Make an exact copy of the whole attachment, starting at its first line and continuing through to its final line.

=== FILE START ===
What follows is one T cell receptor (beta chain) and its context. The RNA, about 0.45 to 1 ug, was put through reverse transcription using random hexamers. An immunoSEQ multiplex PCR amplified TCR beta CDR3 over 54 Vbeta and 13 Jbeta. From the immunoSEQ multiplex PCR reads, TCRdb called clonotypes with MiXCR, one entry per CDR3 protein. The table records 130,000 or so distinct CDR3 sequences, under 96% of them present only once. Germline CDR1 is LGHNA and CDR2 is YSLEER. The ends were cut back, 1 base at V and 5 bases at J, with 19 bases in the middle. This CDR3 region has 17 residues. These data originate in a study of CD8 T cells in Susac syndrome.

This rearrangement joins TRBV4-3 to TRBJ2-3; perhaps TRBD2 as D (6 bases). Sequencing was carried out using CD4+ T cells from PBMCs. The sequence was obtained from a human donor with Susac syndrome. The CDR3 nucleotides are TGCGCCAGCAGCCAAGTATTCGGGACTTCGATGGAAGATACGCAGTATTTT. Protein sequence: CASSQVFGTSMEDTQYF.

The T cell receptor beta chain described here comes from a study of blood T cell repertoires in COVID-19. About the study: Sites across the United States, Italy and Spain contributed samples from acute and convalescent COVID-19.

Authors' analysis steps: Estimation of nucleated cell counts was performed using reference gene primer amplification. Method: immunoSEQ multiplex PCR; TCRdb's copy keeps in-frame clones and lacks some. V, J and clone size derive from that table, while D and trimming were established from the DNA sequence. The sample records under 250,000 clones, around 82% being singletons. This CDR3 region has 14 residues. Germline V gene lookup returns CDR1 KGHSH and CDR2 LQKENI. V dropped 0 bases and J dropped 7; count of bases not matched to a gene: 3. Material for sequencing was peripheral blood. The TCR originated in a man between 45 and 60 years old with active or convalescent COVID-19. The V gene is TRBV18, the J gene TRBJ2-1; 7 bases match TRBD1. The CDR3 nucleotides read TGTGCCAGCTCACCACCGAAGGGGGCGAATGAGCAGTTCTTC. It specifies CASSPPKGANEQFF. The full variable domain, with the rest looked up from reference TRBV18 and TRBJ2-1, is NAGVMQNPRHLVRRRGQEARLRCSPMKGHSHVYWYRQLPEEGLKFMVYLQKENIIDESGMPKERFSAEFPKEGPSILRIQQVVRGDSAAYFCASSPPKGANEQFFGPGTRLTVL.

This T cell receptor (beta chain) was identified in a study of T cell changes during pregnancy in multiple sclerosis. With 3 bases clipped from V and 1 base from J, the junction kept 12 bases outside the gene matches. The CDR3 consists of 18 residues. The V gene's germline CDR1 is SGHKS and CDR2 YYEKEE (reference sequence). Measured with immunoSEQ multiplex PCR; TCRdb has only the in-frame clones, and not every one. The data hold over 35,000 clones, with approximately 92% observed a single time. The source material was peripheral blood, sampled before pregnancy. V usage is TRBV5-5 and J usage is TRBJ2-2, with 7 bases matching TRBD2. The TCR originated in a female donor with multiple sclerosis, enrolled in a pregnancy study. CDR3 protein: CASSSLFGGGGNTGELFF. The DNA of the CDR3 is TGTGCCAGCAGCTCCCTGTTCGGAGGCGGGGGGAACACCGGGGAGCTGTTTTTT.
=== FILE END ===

What follows is one T cell receptor (beta chain) and its context. The RNA, about 0.45 to 1 ug, was put through reverse transcription using random hexamers. An immunoSEQ multiplex PCR amplified TCR beta CDR3 over 54 Vbeta and 13 Jbeta. From the immunoSEQ multiplex PCR reads, TCRdb called clonotypes with MiXCR, one entry per CDR3 protein. The table records 130,000 or so distinct CDR3 sequences, under 96% of them present only once. Germline CDR1 is LGHNA and CDR2 is YSLEER. The ends were cut back, 1 base at V and 5 bases at J, with 19 bases in the middle. This CDR3 region has 17 residues. These data originate in a study of CD8 T cells in Susac syndrome.

This rearrangement joins TRBV4-3 to TRBJ2-3; perhaps TRBD2 as D (6 bases). Sequencing was carried out using CD4+ T cells from PBMCs. The sequence was obtained from a human donor with Susac syndrome. The CDR3 nucleotides are TGCGCCAGCAGCCAAGTATTCGGGACTTCGATGGAAGATACGCAGTATTTT. Protein sequence: CASSQVFGTSMEDTQYF.

The T cell receptor beta chain described here comes from a study of blood T cell repertoires in COVID-19. About the study: Sites across the United States, Italy and Spain contributed samples from acute and convalescent COVID-19.

Authors' analysis steps: Estimation of nucleated cell counts was performed using reference gene primer amplification. Method: immunoSEQ multiplex PCR; TCRdb's copy keeps in-frame clones and lacks some. V, J and clone size derive from that table, while D and trimming were established from the DNA sequence. The sample records under 250,000 clones, around 82% being singletons. This CDR3 region has 14 residues. Germline V gene lookup returns CDR1 KGHSH and CDR2 LQKENI. V dropped 0 bases and J dropped 7; count of bases not matched to a gene: 3. Material for sequencing was peripheral blood. The TCR originated in a man between 45 and 60 years old with active or convalescent COVID-19. The V gene is TRBV18, the J gene TRBJ2-1; 7 bases match TRBD1. The CDR3 nucleotides read TGTGCCAGCTCACCACCGAAGGGGGCGAATGAGCAGTTCTTC. It specifies CASSPPKGANEQFF. The full variable domain, with the rest looked up from reference TRBV18 and TRBJ2-1, is NAGVMQNPRHLVRRRGQEARLRCSPMKGHSHVYWYRQLPEEGLKFMVYLQKENIIDESGMPKERFSAEFPKEGPSILRIQQVVRGDSAAYFCASSPPKGANEQFFGPGTRLTVL.

This T cell receptor (beta chain) was identified in a study of T cell changes during pregnancy in multiple sclerosis. With 3 bases clipped from V and 1 base from J, the junction kept 12 bases outside the gene matches. The CDR3 consists of 18 residues. The V gene's germline CDR1 is SGHKS and CDR2 YYEKEE (reference sequence). Measured with immunoSEQ multiplex PCR; TCRdb has only the in-frame clones, and not every one. The data hold over 35,000 clones, with approximately 92% observed a single time. The source material was peripheral blood, sampled before pregnancy. V usage is TRBV5-5 and J usage is TRBJ2-2, with 7 bases matching TRBD2. The TCR originated in a female donor with multiple sclerosis, enrolled in a pregnancy study. CDR3 protein: CASSSLFGGGGNTGELFF. The DNA of the CDR3 is TGTGCCAGCAGCTCCCTGTTCGGAGGCGGGGGGAACACCGGGGAGCTGTTTTTT.